Accounting for payroll

Throw some of these terms around the next time you talk to your accountant about payroll.

Arrears payroll

Arrears payroll points to a delayed payroll process where the business only pays employees once the pay period has ended, not before.

Say a company pays its employees every Friday at 9 a.m. If the company pays in arrears, the paycheck will be for the workweek that ended seven days before. If the company does not pay in arrears, then the paychecks will be for the current workweek, even though it hasn’t yet ended.

Businesses with hourly employees often pay in arrears to give time for employees to submit timesheets.

Employee self-service (ESS)

Employee self-service (ESS) portals, provided by payroll software, are where employees can log in using an email address, username, or employee ID number (EEID) to access their digital pay stubs and tax forms. Employees may edit their addresses and submit updated income tax withholdings forms through the portal.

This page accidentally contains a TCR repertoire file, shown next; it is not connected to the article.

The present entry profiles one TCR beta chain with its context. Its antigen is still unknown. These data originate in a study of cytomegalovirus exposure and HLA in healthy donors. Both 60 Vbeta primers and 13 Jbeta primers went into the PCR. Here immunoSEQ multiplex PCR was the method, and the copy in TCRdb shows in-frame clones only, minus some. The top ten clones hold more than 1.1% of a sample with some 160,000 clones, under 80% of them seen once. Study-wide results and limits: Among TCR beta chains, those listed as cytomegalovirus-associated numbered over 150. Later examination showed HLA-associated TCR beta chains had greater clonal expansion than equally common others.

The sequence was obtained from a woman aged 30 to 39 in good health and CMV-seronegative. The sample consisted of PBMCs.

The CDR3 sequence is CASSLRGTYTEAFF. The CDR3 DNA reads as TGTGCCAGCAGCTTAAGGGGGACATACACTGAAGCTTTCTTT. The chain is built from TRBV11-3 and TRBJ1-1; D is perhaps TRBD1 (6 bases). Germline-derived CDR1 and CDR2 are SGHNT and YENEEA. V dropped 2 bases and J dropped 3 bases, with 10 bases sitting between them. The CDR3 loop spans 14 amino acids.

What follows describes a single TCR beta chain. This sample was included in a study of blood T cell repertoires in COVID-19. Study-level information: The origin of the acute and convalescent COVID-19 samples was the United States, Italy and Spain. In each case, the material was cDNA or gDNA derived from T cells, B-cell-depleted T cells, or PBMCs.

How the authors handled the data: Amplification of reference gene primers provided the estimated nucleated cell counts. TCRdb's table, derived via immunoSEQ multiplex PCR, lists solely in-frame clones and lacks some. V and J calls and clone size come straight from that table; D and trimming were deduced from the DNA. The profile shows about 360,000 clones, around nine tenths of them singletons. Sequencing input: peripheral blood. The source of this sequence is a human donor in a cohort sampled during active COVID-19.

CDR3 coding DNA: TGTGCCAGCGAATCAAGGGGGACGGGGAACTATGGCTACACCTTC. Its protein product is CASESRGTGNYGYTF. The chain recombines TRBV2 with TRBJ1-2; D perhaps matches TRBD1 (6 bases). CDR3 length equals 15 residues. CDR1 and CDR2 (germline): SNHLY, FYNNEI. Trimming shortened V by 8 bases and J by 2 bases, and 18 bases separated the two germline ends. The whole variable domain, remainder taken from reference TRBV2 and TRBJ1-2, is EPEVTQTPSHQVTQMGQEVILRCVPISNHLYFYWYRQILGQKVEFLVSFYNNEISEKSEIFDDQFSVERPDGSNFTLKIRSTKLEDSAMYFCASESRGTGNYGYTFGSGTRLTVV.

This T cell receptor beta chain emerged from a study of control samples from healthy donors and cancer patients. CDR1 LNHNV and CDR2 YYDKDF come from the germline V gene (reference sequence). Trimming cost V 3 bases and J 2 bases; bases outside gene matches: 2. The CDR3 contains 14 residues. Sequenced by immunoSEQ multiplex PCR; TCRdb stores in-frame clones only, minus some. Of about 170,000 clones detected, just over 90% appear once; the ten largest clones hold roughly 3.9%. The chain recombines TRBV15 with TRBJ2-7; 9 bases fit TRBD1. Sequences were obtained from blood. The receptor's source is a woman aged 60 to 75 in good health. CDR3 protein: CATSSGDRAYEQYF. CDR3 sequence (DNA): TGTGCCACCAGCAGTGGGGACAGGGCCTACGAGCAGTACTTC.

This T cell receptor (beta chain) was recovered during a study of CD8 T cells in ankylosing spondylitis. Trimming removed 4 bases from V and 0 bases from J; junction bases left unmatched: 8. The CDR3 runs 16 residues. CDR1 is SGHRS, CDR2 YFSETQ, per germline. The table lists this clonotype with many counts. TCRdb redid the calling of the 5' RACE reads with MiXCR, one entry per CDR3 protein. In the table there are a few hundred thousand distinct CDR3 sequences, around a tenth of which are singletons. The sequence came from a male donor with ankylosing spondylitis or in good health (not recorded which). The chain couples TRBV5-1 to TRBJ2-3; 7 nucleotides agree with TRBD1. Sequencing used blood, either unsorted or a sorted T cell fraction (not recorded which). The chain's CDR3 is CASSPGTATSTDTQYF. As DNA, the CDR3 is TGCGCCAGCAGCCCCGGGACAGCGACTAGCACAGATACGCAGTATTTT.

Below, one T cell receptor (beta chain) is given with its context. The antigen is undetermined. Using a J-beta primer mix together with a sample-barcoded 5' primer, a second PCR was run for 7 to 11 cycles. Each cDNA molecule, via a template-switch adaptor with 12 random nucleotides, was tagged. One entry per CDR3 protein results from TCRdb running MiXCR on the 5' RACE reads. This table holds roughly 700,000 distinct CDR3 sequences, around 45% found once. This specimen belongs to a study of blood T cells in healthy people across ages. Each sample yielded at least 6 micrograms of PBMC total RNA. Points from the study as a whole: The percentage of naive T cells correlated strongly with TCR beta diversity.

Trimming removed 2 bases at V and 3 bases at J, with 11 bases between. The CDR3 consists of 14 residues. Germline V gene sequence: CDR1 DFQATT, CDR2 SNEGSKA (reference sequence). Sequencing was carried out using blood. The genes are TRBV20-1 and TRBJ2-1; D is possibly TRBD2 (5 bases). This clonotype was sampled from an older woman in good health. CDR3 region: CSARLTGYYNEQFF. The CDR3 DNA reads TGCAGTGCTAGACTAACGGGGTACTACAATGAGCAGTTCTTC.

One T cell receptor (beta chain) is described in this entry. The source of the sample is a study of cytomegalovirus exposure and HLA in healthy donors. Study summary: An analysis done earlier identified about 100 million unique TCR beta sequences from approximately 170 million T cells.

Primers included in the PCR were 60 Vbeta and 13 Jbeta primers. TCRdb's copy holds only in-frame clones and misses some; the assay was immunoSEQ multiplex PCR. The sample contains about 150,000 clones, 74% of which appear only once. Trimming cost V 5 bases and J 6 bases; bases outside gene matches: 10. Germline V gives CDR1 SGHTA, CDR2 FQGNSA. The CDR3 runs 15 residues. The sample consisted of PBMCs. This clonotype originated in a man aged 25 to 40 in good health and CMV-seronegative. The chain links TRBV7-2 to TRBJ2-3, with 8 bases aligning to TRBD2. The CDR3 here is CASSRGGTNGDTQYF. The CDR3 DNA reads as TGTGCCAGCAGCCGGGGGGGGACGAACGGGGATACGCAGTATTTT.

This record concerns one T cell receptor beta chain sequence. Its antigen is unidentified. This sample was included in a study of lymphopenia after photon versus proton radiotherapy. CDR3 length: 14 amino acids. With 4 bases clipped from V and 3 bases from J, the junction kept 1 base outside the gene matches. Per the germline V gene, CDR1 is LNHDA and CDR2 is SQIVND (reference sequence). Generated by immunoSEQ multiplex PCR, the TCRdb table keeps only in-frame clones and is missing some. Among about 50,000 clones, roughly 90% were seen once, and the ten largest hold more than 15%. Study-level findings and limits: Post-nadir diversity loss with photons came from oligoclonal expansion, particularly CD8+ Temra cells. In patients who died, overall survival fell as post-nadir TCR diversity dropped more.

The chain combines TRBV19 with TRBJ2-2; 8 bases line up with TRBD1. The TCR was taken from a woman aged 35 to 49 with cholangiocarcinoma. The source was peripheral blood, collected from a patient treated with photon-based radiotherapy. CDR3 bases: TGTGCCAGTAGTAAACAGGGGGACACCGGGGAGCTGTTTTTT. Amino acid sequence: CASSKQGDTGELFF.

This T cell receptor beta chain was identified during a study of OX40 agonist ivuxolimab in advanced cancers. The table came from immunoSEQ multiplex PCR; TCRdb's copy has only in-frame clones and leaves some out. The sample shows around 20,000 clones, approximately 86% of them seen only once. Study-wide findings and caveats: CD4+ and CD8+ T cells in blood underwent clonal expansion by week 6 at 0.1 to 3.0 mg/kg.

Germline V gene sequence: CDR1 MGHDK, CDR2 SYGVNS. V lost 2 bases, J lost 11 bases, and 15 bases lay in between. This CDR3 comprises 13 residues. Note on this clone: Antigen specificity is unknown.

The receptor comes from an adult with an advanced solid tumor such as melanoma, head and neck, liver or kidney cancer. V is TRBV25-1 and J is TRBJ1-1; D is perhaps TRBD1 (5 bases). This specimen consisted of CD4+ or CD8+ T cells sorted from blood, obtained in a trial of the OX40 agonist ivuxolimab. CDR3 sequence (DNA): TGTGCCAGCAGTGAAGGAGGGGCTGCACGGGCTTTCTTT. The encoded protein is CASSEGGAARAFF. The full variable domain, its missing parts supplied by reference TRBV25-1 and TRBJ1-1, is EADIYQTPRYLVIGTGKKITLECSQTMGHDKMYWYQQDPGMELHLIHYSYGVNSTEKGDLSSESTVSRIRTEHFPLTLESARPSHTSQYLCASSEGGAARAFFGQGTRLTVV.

Payroll accrual

Payroll accruals happen at the end of every accounting period — monthly, quarterly, or yearly — to reflect wages owed to employees and other payroll liabilities. Businesses that follow the accrual basis of accounting record journal entries at the end of the accounting period for expenses they’ve incurred but not yet paid.

Timesheet

A timesheet documents the number of hours an employee worked within a pay period. Businesses may use paper timesheets, time clock software, or an ESS portal to track how much an employee worked.

Employees submit timesheets on a weekly or biweekly basis. Supervisors approve employee timesheets to ensure their accuracy.


That’s a start

Someone with a working knowledge of these 28 payroll terms will be able to speak intelligently about payroll. There’s a lot more to learn, though, so keep up with The Blueprint’s payroll content.